Oct 19, 2012 No Comments ›› Dinah Tellya
Excerpted from Ballot Box: House Democrats on Friday amplified their pressure on the national Republican Party to come clean with its ties to operatives accused of election fraud.
Republicans for years have warned that voting fraud is frequent and Democrats are benefiting from it, but recent fraud allegations against GOP operatives in Florida and Virginia have undermined at least the second half of that argument.
Rep. Charles Gonzalez (Texas), senior Democrat on the House Administration Committee’s subpanel on elections, hasn’t overlooked the recent episodes, calling Friday for the Republican National Committee (RNC) to “give prosecutors and police the facts so they can properly investigate these allegations and bring all appropriate charges.”
“These facts are all deeply troubling. Less than three weeks before Election Day, individuals connected to a major political party stand accused of malicious and felonious interference with the electoral process,” Gonzalez said in a statement.
“We know of hundreds of suspicious registration forms. We know of attempts to destroy legitimate registration forms. We do not know how many other misdeeds remain to be discovered,” he added. “The Republican National Committee needs to act and to do so promptly.”
The GOP’s fraud troubles began last month, when Florida prosecutors launched a probe into hundreds of suspicious voter registration forms submitted by workers at a GOP consulting firm, Strategic Allied Consulting. The company, run by veteran GOP operative Nathan Sproul, was paid millions of dollars by the Republican Party this year to spearhead voter registration efforts in battleground states.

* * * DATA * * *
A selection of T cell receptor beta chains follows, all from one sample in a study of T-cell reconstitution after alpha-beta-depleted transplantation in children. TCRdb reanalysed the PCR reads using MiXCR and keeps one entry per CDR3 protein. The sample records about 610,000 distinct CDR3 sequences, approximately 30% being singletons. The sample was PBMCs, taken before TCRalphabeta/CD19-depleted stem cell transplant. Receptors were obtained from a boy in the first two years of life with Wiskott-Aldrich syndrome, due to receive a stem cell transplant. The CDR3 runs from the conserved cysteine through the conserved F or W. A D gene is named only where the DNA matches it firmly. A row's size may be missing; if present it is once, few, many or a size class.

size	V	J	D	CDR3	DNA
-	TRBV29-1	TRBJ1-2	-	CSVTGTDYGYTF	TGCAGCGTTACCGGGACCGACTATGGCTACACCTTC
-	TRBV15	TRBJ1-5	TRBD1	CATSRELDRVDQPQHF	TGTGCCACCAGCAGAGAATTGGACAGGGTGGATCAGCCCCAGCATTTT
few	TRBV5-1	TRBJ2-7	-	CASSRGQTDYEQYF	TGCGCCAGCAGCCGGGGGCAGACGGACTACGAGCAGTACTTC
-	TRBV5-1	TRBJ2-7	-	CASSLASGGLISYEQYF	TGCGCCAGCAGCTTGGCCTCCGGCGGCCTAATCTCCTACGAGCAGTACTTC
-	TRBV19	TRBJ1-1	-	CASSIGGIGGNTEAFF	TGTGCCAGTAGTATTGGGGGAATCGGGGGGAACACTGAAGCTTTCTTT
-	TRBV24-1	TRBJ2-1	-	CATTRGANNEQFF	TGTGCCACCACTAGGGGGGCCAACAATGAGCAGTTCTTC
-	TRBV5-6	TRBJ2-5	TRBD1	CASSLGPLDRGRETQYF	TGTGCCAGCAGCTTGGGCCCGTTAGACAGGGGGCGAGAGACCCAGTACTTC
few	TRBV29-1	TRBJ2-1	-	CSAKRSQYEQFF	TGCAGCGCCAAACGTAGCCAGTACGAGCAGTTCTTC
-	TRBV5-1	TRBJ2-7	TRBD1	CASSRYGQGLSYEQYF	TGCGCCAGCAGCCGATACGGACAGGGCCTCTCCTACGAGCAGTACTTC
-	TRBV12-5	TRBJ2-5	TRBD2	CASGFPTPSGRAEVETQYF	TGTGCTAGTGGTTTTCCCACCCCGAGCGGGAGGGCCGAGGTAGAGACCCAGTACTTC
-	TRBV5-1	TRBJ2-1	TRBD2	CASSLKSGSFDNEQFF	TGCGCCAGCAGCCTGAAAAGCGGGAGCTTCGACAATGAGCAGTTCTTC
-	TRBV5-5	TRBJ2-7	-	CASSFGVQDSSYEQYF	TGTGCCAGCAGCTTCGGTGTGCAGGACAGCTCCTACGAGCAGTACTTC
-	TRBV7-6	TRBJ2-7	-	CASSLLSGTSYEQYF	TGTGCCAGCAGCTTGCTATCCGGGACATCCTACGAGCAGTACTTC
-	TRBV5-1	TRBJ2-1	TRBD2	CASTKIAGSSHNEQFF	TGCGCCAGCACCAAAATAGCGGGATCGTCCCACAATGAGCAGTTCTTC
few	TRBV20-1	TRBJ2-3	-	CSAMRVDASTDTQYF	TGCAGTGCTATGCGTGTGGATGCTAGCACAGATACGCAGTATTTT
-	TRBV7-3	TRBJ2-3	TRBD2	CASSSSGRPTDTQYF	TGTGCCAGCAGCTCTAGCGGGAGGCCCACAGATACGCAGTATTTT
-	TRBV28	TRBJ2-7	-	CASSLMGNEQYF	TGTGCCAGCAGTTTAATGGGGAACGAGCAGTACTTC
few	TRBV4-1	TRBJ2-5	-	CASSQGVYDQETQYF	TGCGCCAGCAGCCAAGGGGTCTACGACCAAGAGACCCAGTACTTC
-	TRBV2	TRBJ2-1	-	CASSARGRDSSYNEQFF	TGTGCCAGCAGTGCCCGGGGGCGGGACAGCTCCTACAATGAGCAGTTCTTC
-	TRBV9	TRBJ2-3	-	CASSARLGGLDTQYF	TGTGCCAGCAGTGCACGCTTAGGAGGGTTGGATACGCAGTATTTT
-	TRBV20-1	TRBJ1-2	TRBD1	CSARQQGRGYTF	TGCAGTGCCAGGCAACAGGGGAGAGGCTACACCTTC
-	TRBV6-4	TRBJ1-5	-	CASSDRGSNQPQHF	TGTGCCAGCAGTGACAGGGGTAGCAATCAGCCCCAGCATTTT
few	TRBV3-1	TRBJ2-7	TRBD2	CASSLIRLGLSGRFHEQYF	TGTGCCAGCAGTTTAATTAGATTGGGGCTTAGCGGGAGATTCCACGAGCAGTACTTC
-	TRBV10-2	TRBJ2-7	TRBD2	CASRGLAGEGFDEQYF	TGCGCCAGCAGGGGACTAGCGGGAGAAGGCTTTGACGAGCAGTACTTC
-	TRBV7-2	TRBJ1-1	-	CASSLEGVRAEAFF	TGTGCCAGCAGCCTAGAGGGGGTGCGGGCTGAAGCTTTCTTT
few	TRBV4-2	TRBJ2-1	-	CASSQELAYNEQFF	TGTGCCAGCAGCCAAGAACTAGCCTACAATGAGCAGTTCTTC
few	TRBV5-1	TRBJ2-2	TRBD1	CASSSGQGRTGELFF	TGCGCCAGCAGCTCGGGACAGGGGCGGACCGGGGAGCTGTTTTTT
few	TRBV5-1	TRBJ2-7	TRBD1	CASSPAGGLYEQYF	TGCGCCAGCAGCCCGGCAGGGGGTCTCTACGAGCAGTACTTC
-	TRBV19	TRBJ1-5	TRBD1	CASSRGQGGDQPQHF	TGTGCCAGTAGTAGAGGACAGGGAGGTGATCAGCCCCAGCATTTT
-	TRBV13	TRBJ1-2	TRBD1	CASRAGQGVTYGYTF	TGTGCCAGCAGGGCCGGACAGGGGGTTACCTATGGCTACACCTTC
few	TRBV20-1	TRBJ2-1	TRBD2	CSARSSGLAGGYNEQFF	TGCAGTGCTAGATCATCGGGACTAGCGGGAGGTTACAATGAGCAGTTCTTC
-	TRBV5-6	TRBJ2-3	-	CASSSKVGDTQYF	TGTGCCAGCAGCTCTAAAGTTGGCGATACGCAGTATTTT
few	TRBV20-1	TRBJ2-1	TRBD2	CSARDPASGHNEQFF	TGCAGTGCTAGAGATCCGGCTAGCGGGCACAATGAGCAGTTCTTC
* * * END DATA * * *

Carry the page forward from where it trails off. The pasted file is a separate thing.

The RNC cut ties to the firm shortly afterwards, saying the episode was an anomaly.
The troubles continued Thursday when Virginia police charged a Pennsylvania man, Colin Small, with 13 counts of voter fraud for allegedly tossing registration forms into a Dumpster in Harrisonburg, Va.
Small, a former intern for Rep. Mike Kelly (R-Pa.), describes himself as a “grassroots field director at [the] Republican National Committee,” according to his LinkedIn profile.
But the Rockingham County Sheriff’s office released a statement saying Small was a voter registration supervisor working for Pinpoint, a private contractor hired by the Virginia Republican Party.
“There is no indication that this activity was widespread in our jurisdiction,” Sheriff Bryan F. Hutcheson said. “It appears to be very limited in nature.”
NBC News reported Thursday that Sproul’s Strategic Allied Consulting had also hired Pinpoint to perform payroll services.
RNC spokesman Sean Spicer said Small “is not nor has ever been an employee” of the RNC.
Spicer also rejected the notion that the episode is evidence of any broader problem, characterizing Small as “one individual” who may have broken the law.
“He was fired and now he’s being prosecuted. That’s how the system works,” Spicer said. “We have a zero tolerance for even the mere allegation of impropriety.”
Pat Mullins, chairman of the Virginia Republican Party, issued a statement saying Small’s alleged actions were “a direct contradiction of both his training and explicit instructions given to him.”
“The individual in question was fired immediately,” Mullins said.
Kelly spokeswoman Julia Thornton confirmed that Small had interned for the freshman lawmaker, an unpaid position that spanned from September to December of 2011.
“He left on good terms and in good standing,” Thornton said Friday in an email.
Tina Loker, a spokeswoman for the Rockingham County Sheriff’s Department, said Small was released Thursday on a $30,000 secured bond.